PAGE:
Windows Phone 8.1 devices sold more units than ever before, becoming Microsoft’s most widely used mobile software till date. Then, in 2015, Windows 10 Mobile was introduced. This software was highly compatible with the PC version, and was intended to give Microsoft supremacy across platforms. It didn’t have the desired effect, however.
Upping the game
Though it may have never obtained the same sort of market share, Windows Phone 8 and the subsequent versions certainly ruffled the feathers of Microsoft’s opponents.
Apple and Google both felt the heat when the Nokia merger happened. Being new to the arena, Microsoft had the opportunity to rethink the game; and rethink it did. To differentiate itself in the market, Windows Phone had a distinctive new design philosophy—the 'Metro' design language. As a design philosophy, it pushed the boundaries that its contemporaries had set; it was leaner, cleaner and decidedly avant-garde.
‘Live-tiles’ is another feature that Microsoft pioneered, the thought behind it being your phone should tell you what you need to know in a glance. The windows start screen was bright and lively with well-animated tiles. The novelty of it alone was enough to grab consumers’ attention.
With Microsoft snapping at their heels, Apple and Google had to up their game. Both Android and Apple saw cleaner and brighter updates with the focus shifting to visuals and transition-animations. Windows phone was also extremely camera-centric, which led to a sudden improvement in the quality of cameras all round.
For all its innovation and novelty, Windows Phone never really made it big. There were well publicised updates and there were advertisement campaigns, but to little avail. Perhaps if iOS and Android hadn’t pulled up their socks, we would see a lot more Windows phones around.
One of the major reasons behind this was the lack of third party involvement.
Apps have become the driving force behind the modern smartphone, and this posed a problem. Developers had to remake their apps for the Windows platform; this was tedious, expensive, and since the OS had limited users, simply not worth the time for many. The apps that were introduced often had bugs and suffered from infrequent updates. This problem plagued the Windows Phone till the very end.
Others had problems with the unfamiliar user interface and the incessant software updates that come with any new operating system.
Microsoft had managed to gain a toe-hold in the smartphone market, but it was proving to be more expensive than it was worth. In 2016, the tech giant finally accepted the fact. It cut thousands of jobs in the smartphone division and ceased advertisement. Since then, their market share has fallen to around 2 per cent. Many users switched to either Android or IOS before the platform could ever fully mature.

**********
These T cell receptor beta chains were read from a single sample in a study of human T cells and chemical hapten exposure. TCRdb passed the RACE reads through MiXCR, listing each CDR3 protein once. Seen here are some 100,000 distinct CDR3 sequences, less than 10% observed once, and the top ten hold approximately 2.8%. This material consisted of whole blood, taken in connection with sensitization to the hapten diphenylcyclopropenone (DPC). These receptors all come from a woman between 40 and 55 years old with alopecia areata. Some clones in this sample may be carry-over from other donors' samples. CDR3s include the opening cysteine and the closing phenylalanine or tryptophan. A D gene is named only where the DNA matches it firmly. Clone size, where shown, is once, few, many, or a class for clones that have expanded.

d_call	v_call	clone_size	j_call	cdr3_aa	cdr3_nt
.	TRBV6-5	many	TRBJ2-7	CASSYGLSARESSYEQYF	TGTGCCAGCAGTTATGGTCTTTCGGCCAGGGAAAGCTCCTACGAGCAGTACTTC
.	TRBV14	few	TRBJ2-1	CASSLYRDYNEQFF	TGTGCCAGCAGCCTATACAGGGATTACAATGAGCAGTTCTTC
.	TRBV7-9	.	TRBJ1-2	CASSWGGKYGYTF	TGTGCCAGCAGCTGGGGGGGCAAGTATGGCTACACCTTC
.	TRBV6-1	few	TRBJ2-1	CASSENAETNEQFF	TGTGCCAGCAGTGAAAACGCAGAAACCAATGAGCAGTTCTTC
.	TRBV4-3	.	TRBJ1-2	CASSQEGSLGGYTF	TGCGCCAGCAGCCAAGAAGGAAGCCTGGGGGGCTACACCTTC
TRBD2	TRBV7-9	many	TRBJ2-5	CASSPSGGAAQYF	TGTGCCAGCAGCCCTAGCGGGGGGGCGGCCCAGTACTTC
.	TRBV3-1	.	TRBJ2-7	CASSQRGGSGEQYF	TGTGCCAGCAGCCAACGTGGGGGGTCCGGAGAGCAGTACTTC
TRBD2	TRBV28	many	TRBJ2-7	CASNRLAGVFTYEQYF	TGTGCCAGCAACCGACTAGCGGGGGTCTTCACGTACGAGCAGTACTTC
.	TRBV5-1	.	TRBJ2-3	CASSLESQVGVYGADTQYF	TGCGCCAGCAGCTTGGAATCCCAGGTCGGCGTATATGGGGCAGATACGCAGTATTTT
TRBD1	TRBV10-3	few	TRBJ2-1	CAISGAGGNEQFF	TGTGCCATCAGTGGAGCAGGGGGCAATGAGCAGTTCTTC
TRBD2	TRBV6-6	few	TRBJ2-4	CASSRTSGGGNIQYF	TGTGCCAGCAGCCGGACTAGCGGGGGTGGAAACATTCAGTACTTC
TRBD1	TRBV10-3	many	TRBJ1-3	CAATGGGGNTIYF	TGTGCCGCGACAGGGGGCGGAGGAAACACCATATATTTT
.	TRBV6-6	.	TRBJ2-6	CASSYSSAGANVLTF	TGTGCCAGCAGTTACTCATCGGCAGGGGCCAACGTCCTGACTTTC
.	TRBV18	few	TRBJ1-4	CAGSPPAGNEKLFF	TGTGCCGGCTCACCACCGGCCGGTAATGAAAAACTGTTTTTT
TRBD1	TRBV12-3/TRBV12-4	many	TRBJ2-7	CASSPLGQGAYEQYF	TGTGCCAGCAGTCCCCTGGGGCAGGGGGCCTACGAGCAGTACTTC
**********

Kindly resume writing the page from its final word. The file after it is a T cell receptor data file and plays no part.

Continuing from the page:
Microsoft had a similar experience with its software update for PCs, but through all the tumult that Windows 8 and 8.1 caused, Windows 10 has finally managed to strike the right balance and become an OS as capable, or perhaps even better than the masterpiece that was Windows 7. The differentiating factor was that Microsoft could afford this since it already held the lion’s share of the PC market.
The dream lives on
It’s over for Windows Phone 8, and Windows 10 Mobile is on its last legs. Microsoft knows this, and considering they are one of the largest companies in the business, it is foolish to assume they are out for the count.
There’s a slim chance that Windows 10 Mobile may make a comeback. Microsoft is working on a version which will run on ARM processors, which will allow mobile phones to run a full version of Windows 10. This will end the third party issue since it will allow access to desktop applications.
Microsoft has already started directing its time and resources towards its apps on the Apple and Android store, and with essentials like Microsoft Office and Skype, it maintains a strong presence there. The company is also working on projects like 'Holo Lens' the rumoured 'Surface Phone'.
It is entirely possible that Microsoft changes the very nature of the mobile phone market in the near future, but for now we say goodbye.